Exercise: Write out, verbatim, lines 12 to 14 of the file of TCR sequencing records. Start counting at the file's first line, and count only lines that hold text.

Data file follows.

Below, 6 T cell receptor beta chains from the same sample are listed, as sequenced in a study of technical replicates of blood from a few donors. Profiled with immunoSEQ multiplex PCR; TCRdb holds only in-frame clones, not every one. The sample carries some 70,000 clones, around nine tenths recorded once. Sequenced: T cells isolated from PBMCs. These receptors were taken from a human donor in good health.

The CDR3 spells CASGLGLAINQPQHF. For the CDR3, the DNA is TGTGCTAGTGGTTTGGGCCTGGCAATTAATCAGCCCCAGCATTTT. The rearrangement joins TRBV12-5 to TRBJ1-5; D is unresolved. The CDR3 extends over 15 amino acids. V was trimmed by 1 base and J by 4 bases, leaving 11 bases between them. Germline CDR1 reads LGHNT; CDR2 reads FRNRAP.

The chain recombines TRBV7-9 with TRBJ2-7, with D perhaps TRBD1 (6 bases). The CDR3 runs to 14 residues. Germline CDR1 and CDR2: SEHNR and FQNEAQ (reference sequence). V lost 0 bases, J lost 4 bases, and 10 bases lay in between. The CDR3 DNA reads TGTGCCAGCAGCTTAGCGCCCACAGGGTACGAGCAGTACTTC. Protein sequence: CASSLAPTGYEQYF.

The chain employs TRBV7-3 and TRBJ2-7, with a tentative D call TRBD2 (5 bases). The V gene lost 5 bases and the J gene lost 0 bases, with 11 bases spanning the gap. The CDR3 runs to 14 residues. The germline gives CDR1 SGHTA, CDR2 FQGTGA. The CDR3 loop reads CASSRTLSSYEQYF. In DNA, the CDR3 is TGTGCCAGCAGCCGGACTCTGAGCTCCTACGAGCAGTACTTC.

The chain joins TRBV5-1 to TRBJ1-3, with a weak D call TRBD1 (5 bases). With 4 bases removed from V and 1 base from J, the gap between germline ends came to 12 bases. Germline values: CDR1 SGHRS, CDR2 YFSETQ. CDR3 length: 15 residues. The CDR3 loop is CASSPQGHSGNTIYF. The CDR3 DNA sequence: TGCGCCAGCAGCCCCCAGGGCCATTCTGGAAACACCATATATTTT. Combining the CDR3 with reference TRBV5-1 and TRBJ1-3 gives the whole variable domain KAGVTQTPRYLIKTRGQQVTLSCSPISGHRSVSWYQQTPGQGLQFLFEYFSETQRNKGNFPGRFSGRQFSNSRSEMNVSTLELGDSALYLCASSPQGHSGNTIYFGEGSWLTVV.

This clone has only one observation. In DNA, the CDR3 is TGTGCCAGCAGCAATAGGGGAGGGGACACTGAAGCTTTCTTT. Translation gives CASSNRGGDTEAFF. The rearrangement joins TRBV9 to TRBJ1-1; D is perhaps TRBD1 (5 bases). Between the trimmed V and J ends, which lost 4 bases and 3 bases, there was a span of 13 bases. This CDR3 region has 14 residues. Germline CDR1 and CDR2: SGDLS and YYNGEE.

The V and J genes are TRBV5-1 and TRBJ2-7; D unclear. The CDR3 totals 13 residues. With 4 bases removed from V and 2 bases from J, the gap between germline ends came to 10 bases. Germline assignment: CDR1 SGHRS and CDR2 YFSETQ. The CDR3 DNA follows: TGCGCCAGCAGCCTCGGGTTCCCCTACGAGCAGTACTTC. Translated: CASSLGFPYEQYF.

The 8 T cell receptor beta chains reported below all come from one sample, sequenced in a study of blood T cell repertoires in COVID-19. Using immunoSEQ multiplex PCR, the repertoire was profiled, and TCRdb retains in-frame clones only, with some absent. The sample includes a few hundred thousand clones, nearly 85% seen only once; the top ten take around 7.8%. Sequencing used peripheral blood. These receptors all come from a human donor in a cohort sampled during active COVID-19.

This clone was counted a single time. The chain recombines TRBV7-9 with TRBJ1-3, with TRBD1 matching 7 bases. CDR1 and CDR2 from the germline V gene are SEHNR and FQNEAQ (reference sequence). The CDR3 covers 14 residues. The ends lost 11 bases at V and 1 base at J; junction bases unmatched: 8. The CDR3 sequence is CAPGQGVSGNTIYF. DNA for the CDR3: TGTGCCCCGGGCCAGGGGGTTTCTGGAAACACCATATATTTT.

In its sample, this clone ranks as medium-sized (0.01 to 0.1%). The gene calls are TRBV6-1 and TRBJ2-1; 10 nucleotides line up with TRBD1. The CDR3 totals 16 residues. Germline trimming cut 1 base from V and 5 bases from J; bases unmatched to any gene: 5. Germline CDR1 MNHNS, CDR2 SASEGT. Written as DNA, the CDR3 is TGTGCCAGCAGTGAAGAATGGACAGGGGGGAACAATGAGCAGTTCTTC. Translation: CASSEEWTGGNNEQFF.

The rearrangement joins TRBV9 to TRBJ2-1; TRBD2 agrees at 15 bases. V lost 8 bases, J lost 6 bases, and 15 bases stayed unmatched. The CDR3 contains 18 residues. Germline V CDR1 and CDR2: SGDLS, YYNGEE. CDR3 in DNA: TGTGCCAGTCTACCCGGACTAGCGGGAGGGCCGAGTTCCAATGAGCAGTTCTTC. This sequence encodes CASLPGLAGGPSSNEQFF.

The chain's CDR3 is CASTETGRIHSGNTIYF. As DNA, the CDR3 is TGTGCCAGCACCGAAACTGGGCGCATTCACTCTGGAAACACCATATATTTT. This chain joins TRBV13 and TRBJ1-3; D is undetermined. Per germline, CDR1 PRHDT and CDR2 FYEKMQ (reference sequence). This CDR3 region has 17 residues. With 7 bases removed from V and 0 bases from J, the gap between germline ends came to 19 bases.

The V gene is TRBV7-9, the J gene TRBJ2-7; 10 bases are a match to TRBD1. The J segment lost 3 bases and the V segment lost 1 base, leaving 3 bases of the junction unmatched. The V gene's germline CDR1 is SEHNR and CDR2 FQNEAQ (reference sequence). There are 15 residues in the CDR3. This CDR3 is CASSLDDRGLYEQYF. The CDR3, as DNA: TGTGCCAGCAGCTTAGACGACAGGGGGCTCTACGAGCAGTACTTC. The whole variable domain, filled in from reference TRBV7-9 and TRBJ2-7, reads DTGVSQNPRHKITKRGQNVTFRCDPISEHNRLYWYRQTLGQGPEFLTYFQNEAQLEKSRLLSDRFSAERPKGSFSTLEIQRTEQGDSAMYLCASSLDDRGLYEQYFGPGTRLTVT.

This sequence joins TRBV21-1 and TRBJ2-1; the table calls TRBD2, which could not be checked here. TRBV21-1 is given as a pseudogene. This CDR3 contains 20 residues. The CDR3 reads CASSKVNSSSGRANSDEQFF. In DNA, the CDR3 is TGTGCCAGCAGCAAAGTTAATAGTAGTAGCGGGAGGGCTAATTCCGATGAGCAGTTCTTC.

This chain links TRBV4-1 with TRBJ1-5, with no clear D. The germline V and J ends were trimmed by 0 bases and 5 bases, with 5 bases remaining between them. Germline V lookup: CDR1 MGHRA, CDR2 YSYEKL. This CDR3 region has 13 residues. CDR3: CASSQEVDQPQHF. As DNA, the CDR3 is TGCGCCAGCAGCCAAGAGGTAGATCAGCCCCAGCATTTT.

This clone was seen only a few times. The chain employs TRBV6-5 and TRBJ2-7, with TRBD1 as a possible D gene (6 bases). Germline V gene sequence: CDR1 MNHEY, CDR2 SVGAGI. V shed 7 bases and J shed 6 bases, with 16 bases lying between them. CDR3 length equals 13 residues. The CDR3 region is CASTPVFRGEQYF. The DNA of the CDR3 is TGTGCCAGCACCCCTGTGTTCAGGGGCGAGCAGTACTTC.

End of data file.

The chain's CDR3 is CASTETGRIHSGNTIYF. As DNA, the CDR3 is TGTGCCAGCACCGAAACTGGGCGCATTCACTCTGGAAACACCATATATTTT. This chain joins TRBV13 and TRBJ1-3; D is undetermined. Per germline, CDR1 PRHDT and CDR2 FYEKMQ (reference sequence). This CDR3 region has 17 residues. With 7 bases removed from V and 0 bases from J, the gap between germline ends came to 19 bases.

The V gene is TRBV7-9, the J gene TRBJ2-7; 10 bases are a match to TRBD1. The J segment lost 3 bases and the V segment lost 1 base, leaving 3 bases of the junction unmatched. The V gene's germline CDR1 is SEHNR and CDR2 FQNEAQ (reference sequence). There are 15 residues in the CDR3. This CDR3 is CASSLDDRGLYEQYF. The CDR3, as DNA: TGTGCCAGCAGCTTAGACGACAGGGGGCTCTACGAGCAGTACTTC. The whole variable domain, filled in from reference TRBV7-9 and TRBJ2-7, reads DTGVSQNPRHKITKRGQNVTFRCDPISEHNRLYWYRQTLGQGPEFLTYFQNEAQLEKSRLLSDRFSAERPKGSFSTLEIQRTEQGDSAMYLCASSLDDRGLYEQYFGPGTRLTVT.

This sequence joins TRBV21-1 and TRBJ2-1; the table calls TRBD2, which could not be checked here. TRBV21-1 is given as a pseudogene. This CDR3 contains 20 residues. The CDR3 reads CASSKVNSSSGRANSDEQFF. In DNA, the CDR3 is TGTGCCAGCAGCAAAGTTAATAGTAGTAGCGGGAGGGCTAATTCCGATGAGCAGTTCTTC.